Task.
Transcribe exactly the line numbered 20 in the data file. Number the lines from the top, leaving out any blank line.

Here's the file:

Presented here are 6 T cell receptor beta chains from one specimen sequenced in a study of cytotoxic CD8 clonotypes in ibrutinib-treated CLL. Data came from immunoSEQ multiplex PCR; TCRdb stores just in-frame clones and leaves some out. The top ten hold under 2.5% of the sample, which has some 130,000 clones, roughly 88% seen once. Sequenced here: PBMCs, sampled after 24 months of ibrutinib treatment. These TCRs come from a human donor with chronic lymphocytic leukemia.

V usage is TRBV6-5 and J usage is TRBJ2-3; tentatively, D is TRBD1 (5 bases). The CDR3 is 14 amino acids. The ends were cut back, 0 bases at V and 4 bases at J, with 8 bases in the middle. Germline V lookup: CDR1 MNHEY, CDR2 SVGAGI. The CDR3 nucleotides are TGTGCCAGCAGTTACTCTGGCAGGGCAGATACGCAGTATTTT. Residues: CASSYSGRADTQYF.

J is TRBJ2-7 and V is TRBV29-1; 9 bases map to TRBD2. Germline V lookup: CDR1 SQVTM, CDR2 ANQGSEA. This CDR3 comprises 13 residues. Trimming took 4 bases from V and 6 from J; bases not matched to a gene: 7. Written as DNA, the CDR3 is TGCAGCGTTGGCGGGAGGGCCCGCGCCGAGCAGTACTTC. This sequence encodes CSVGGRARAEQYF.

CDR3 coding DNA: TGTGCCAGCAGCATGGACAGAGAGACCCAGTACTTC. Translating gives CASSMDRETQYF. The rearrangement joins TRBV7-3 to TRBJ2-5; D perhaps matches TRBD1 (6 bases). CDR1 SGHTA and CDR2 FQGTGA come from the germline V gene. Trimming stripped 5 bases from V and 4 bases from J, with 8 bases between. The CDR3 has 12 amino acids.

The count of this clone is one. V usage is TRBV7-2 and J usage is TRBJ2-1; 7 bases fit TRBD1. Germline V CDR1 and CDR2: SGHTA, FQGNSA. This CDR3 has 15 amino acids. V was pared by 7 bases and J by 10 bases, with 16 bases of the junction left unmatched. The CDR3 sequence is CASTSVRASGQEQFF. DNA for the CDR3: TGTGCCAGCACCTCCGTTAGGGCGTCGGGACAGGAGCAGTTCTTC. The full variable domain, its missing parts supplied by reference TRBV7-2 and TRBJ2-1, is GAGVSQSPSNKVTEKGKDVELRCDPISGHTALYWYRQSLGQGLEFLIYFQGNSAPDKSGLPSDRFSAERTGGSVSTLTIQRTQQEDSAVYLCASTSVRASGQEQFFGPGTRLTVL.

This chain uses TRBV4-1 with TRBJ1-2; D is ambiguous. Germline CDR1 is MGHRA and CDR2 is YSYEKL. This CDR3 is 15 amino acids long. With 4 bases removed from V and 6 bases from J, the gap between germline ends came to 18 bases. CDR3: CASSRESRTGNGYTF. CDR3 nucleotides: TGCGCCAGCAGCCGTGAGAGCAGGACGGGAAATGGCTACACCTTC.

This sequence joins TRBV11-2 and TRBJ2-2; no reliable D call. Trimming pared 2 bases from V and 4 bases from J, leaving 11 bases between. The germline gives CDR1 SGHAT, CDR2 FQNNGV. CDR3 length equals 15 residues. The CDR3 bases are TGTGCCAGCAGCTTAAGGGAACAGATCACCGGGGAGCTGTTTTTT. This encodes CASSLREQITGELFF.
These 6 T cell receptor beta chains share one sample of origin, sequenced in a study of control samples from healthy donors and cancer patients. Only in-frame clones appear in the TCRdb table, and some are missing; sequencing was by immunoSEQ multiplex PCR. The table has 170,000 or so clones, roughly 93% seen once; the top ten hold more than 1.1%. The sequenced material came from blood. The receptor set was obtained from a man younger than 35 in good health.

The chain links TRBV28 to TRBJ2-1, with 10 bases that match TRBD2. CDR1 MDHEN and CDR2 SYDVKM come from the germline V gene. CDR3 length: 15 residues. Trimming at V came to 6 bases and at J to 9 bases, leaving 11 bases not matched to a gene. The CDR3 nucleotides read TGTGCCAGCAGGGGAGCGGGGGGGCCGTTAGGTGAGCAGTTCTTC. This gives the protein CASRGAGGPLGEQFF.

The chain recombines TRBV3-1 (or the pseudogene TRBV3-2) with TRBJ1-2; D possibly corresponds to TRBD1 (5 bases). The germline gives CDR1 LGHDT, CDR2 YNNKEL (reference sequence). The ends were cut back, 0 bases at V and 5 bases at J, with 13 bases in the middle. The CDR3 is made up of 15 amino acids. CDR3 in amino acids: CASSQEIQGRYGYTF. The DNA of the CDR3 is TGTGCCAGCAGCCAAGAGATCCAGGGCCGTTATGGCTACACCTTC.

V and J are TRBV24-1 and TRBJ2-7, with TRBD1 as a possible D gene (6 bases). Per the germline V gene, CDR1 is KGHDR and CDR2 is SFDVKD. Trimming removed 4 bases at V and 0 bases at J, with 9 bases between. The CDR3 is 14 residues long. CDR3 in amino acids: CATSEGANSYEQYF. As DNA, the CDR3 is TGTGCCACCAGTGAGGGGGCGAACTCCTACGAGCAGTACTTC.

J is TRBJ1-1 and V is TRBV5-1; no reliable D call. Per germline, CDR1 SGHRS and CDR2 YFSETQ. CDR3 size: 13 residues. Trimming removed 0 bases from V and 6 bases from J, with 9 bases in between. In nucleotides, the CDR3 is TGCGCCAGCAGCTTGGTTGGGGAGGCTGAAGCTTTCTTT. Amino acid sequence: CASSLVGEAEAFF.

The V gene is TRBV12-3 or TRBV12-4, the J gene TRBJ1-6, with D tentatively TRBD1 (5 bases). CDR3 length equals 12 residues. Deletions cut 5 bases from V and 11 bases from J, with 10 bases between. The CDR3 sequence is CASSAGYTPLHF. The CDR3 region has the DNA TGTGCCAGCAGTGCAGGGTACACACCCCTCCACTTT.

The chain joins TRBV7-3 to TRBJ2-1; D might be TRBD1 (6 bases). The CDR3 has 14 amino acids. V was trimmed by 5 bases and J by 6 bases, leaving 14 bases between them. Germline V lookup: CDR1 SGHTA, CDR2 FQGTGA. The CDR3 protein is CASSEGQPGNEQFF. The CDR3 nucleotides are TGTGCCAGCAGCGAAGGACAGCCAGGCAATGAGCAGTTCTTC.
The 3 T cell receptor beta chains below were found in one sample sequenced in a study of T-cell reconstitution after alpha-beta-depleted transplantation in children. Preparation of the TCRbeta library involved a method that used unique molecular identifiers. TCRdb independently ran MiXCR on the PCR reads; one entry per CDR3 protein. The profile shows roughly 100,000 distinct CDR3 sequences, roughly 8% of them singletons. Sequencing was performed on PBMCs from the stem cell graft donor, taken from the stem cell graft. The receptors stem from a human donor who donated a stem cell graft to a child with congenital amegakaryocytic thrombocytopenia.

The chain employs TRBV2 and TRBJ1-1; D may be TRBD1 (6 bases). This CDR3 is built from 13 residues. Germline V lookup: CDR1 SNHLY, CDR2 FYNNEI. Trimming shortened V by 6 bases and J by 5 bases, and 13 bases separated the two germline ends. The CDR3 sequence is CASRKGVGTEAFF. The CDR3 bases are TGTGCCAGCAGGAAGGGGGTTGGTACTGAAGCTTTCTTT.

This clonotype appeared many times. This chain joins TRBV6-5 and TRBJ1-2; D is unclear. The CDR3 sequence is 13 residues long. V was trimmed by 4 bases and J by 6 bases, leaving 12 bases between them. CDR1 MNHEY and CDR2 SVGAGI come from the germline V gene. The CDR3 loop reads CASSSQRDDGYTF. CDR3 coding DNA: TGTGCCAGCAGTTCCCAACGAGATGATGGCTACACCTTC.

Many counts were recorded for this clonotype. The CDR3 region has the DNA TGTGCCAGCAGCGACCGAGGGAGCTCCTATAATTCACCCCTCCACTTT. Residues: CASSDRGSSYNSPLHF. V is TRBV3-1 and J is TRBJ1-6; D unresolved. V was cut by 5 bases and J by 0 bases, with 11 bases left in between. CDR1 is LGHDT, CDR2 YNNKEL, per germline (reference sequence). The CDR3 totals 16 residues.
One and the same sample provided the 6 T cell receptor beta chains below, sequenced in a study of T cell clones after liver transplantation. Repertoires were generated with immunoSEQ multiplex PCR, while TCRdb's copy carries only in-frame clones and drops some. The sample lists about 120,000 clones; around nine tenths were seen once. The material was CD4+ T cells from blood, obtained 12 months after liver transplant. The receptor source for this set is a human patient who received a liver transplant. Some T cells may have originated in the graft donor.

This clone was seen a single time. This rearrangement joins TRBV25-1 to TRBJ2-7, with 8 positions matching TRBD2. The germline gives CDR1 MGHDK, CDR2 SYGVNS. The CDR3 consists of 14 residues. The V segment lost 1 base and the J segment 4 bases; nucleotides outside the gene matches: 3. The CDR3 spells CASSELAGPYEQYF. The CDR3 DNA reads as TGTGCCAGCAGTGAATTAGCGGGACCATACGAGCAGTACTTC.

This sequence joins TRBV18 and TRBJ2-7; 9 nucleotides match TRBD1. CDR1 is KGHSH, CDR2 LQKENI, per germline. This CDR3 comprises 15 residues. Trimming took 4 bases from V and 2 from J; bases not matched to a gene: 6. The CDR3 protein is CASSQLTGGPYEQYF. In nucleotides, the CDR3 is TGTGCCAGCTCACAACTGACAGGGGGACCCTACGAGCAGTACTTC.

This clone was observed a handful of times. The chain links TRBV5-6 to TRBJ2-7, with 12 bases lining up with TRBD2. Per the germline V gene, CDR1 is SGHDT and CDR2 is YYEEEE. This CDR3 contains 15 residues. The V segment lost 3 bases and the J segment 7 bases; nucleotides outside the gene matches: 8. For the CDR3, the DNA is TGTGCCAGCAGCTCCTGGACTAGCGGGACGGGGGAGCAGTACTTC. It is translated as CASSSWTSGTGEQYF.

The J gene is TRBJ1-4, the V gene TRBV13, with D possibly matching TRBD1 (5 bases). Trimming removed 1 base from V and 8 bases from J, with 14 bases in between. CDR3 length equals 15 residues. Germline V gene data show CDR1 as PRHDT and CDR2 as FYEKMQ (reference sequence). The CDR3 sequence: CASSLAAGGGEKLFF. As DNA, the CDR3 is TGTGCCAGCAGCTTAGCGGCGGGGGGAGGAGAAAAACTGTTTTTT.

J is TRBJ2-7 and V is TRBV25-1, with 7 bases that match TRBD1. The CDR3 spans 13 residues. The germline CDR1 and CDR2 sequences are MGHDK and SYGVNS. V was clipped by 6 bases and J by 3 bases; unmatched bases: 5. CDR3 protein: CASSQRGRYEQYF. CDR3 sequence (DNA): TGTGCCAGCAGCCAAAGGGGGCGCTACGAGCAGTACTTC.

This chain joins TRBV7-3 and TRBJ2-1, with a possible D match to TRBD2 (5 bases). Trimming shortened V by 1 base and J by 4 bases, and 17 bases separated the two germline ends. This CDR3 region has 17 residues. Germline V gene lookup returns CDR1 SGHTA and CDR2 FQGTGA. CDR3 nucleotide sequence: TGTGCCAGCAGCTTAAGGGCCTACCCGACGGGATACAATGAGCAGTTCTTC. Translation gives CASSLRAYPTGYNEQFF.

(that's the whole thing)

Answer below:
This clone was seen a single time. This rearrangement joins TRBV25-1 to TRBJ2-7, with 8 positions matching TRBD2. The germline gives CDR1 MGHDK, CDR2 SYGVNS. The CDR3 consists of 14 residues. The V segment lost 1 base and the J segment 4 bases; nucleotides outside the gene matches: 3. The CDR3 spells CASSELAGPYEQYF. The CDR3 DNA reads as TGTGCCAGCAGTGAATTAGCGGGACCATACGAGCAGTACTTC.